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Okay, I feel a bit lost right now. I have some problems with unicode (or utf-8 ?)

I am using Python3.3 on linux (But I have the same problem on windows).

I try to create an XML file with Elementtree.

    item = ET.Element("item")
    item_title = Et.SubElement(item, "title")

That is of course not everything, just an example. So now I want to have the tag 'title' have a text like this (replace the ##Content## with random content, doesnt matter so much):

    # Thats how I create the text for the tag
    item.title.text = u'<![CDATA[##CONTENT##]>'

    # This is how I want it to look like

    # Thats what I get

    # These are some of the things I tried for writing it to an xml file
    ET.ElementTree(item).write(myOutputFile, encoding="unicode")
    myOutputFile.write(ET.tostring(item, encoding='unicode', method='xml')))
    myOutputFile.write(str(ET.tostring(item, encoding='utf-8', method='xml'))) 

    # Oh and thats how I open the file for writing
    myOutputFile =, 'w', encoding='utf-8')

I tried to search and found some similar sounding problems (some of the things I tried are from SO already), but none seems to work. They changed some stuff in the output, but never showed the < or >. I also noticed, if I use utf-8 I have to use str() when writing to the file. That got me also confused about the difference in unicode and utf-8, I tried to read some stuff about that but that didn't really help me in my actual problem.

At this point I don't really know where to look for my error and I would love a hint where to look. Is it the way I write to the file? How I open it? Or is it Elementtree causing the error? (I didn't try something else, like lxml, because well, that would mean rewriting a lot of stuff I guess).

I hope you can help me and if something isn't clear I will try to explain it a bit better!

Edit: Oh and I also tried to open the file without codecs, because I somewhere read it is not needed anymore in Python3.x but I wasn't so sure anymore, so I tried it.

share|improve this question
1. What error do you get? – Aaron Digulla Nov 7 '13 at 15:32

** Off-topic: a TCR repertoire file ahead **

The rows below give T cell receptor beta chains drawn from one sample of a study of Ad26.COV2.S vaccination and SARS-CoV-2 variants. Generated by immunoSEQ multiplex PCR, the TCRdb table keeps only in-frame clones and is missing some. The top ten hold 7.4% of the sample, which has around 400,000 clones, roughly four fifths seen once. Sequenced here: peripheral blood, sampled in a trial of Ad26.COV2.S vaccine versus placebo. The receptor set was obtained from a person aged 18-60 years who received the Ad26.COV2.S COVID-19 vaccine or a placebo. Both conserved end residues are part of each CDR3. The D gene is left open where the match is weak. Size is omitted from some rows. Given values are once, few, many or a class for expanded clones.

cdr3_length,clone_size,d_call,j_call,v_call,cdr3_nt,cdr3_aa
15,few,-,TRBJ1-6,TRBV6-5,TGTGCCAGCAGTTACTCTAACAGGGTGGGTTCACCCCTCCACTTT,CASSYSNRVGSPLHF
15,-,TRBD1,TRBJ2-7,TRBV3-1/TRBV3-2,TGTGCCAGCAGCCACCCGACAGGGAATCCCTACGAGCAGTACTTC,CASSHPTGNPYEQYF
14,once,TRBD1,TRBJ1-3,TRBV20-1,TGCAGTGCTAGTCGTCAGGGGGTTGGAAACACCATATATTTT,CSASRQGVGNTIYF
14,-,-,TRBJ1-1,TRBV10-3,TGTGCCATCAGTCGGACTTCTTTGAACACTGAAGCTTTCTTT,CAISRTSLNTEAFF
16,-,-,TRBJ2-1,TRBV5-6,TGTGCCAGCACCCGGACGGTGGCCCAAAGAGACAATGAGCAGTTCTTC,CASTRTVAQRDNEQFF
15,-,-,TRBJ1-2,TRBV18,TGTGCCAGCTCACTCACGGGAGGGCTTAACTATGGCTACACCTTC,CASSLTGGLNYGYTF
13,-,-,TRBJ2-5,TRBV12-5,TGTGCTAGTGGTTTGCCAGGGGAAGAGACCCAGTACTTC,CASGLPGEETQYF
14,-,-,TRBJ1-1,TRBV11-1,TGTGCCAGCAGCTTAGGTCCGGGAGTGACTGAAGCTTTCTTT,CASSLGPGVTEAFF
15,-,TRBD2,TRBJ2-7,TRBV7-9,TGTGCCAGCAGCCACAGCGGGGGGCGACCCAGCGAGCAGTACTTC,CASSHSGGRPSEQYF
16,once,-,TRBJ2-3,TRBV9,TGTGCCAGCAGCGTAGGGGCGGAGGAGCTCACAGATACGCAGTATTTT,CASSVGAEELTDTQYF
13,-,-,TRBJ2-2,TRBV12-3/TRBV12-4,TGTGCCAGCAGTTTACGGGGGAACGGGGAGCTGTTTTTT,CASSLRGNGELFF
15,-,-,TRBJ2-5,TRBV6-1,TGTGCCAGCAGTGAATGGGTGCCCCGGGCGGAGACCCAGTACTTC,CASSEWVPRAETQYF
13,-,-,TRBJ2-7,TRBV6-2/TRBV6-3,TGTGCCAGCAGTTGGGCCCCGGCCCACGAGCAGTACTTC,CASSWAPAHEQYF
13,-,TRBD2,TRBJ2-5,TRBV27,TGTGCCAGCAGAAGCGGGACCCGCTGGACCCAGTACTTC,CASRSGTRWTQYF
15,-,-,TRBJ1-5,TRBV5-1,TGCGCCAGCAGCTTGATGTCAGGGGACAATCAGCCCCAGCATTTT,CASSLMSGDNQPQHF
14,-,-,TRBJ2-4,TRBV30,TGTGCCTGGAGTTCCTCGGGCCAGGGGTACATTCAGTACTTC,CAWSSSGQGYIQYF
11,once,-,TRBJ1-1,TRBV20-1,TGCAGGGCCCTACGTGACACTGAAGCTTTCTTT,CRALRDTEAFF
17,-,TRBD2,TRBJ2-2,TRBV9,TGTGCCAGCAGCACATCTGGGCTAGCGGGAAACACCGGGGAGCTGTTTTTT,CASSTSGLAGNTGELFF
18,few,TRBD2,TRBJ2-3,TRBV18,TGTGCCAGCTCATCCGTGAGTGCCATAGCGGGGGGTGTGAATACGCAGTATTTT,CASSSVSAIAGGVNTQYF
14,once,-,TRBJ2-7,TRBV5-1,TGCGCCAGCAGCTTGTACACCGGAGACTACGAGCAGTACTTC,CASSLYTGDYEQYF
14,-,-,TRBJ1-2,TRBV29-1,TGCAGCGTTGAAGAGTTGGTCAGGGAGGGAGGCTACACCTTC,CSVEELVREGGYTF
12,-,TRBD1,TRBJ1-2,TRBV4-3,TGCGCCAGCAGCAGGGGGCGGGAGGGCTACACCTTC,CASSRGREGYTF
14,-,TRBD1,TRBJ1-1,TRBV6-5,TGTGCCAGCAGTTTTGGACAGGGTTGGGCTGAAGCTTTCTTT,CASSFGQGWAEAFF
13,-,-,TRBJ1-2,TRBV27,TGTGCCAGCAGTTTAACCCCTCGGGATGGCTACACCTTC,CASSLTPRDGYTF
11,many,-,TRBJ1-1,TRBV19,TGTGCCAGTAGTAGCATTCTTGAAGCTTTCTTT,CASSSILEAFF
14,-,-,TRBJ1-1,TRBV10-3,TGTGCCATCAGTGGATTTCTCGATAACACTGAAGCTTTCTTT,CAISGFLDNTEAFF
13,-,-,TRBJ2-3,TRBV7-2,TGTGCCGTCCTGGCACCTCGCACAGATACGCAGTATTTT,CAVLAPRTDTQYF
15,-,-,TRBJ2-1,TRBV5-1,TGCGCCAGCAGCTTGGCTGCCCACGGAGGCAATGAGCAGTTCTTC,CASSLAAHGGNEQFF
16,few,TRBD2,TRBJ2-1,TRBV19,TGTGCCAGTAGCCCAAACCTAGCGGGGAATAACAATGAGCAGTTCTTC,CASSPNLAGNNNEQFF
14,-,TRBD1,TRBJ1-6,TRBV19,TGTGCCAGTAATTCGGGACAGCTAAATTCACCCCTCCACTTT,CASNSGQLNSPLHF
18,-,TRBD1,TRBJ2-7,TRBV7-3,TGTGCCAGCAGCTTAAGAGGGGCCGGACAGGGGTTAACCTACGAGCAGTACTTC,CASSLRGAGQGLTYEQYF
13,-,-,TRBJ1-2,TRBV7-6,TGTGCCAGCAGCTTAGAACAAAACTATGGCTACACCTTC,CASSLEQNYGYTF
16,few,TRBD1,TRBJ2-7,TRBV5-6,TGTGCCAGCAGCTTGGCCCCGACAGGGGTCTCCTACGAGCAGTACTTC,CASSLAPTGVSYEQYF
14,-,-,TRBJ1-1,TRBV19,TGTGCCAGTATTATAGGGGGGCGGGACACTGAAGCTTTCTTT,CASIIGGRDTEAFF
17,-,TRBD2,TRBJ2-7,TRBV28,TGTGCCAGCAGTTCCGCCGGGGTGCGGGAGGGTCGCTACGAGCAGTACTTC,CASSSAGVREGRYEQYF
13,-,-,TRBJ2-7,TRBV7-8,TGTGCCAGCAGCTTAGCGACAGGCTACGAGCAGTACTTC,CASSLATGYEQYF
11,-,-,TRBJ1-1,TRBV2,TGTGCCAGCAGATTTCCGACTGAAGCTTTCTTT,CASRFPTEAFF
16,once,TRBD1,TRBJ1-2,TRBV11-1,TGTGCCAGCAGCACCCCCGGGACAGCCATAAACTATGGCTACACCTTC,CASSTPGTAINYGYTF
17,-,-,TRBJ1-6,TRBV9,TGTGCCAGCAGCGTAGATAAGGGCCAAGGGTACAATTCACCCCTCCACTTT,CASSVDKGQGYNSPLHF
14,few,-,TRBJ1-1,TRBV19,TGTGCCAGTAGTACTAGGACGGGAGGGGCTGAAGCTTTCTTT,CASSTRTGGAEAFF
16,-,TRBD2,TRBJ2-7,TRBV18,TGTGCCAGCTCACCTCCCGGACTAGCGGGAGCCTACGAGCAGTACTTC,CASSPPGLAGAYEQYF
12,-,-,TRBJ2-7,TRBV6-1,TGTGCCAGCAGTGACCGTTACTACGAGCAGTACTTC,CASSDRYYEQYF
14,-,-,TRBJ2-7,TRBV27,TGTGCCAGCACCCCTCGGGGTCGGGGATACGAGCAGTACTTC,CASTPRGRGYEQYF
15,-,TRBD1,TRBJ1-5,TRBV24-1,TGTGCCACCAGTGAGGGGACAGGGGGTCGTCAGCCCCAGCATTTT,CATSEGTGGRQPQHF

If you are referencing to "Or is it Elementtree causing the error", I have to correct myself maybe, I don't get an actual error from python, but the output in the file is not how I want it to look like. – Vaelor Nov 7 '13 at 15:33
up vote 1 down vote accepted
  1. The correct way to write an XML document with ElementTree is:

    with, 'w', encoding='utf-8'): root.write(myOutputFile)

  2. If you specify an encoding for write(), you must use what the XML standard defines. unicode isn't an encoding, it's a standard.

  3. ElementTree doesn't support CDATA. The effect you're seeing is that ElementTree notices special characters in the text of the node and it escapes them; there is no way to prevent that.

    This answer contains the implementation of a CDATA element: How to output CDATA using ElementTree

share|improve this answer
Thank you for the fast answer, using the solution in your link for CDATA helped solving my < > problem in a quick test! – Vaelor Nov 7 '13 at 15:47

There seem to be a couple of layers of confusion here.

Taking the lower level first: encodings such as UTF-8 convert Unicode characters into bytes. Your problem is that the characters in your generated XML aren’t the ones you want, not with how those characters are stored as bytes, so there isn’t anything to fix there.

Secondly, you seem to be expecting the wrong thing from this line:

item.title.text = u'<![CDATA[##CONTENT##]>'

This tells ElementTree that you want that text in the parsed document. Consider this:

item.title.text = u'I <3 ASCII art.'

ElementTree won’t store that directly in the markup: it’ll turn it into

<title>I &lt;3 ASCII art.</title>


item.title.text = u"This </title> isn’t the end of the title"


<title>This &lt;/title&gt; isn&#8217;t the end of the title</title>

Hopefully you can see the value of this: no matter what text you put in there, it won’t break the element markup, or indeed affect it in any way.

Note that because of this automatic conversion, you very likely don’t need CDATA sections at all.

If for some reason you do, though, you can do it by stating it explicitly (using lxml.etree):

title = lxml.etree.Element('title')
title.text = lxml.etree.CDATA('###CONTENT###')


share|improve this answer
Thank you very much! And sorry for the late response. I will try your solution out today, because it looks nicer than what I am using right now. Sadly I do need CDATA :( Very nice explanation, too! – Vaelor Nov 24 '13 at 10:58

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